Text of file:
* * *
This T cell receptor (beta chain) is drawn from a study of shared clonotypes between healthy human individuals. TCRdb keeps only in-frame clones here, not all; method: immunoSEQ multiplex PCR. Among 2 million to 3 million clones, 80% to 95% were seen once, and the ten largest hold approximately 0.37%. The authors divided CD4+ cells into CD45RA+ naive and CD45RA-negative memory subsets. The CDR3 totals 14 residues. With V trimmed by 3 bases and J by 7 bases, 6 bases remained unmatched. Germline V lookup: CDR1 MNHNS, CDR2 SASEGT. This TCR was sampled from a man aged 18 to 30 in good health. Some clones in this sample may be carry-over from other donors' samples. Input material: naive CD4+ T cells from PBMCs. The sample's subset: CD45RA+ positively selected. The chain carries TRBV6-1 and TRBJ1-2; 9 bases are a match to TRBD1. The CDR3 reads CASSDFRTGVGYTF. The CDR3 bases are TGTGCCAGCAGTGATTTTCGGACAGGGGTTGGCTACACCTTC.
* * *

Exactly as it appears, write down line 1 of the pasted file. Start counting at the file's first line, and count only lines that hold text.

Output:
This T cell receptor (beta chain) is drawn from a study of shared clonotypes between healthy human individuals. TCRdb keeps only in-frame clones here, not all; method: immunoSEQ multiplex PCR. Among 2 million to 3 million clones, 80% to 95% were seen once, and the ten largest hold approximately 0.37%. The authors divided CD4+ cells into CD45RA+ naive and CD45RA-negative memory subsets. The CDR3 totals 14 residues. With V trimmed by 3 bases and J by 7 bases, 6 bases remained unmatched. Germline V lookup: CDR1 MNHNS, CDR2 SASEGT. This TCR was sampled from a man aged 18 to 30 in good health. Some clones in this sample may be carry-over from other donors' samples. Input material: naive CD4+ T cells from PBMCs. The sample's subset: CD45RA+ positively selected. The chain carries TRBV6-1 and TRBJ1-2; 9 bases are a match to TRBD1. The CDR3 reads CASSDFRTGVGYTF. The CDR3 bases are TGTGCCAGCAGTGATTTTCGGACAGGGGTTGGCTACACCTTC.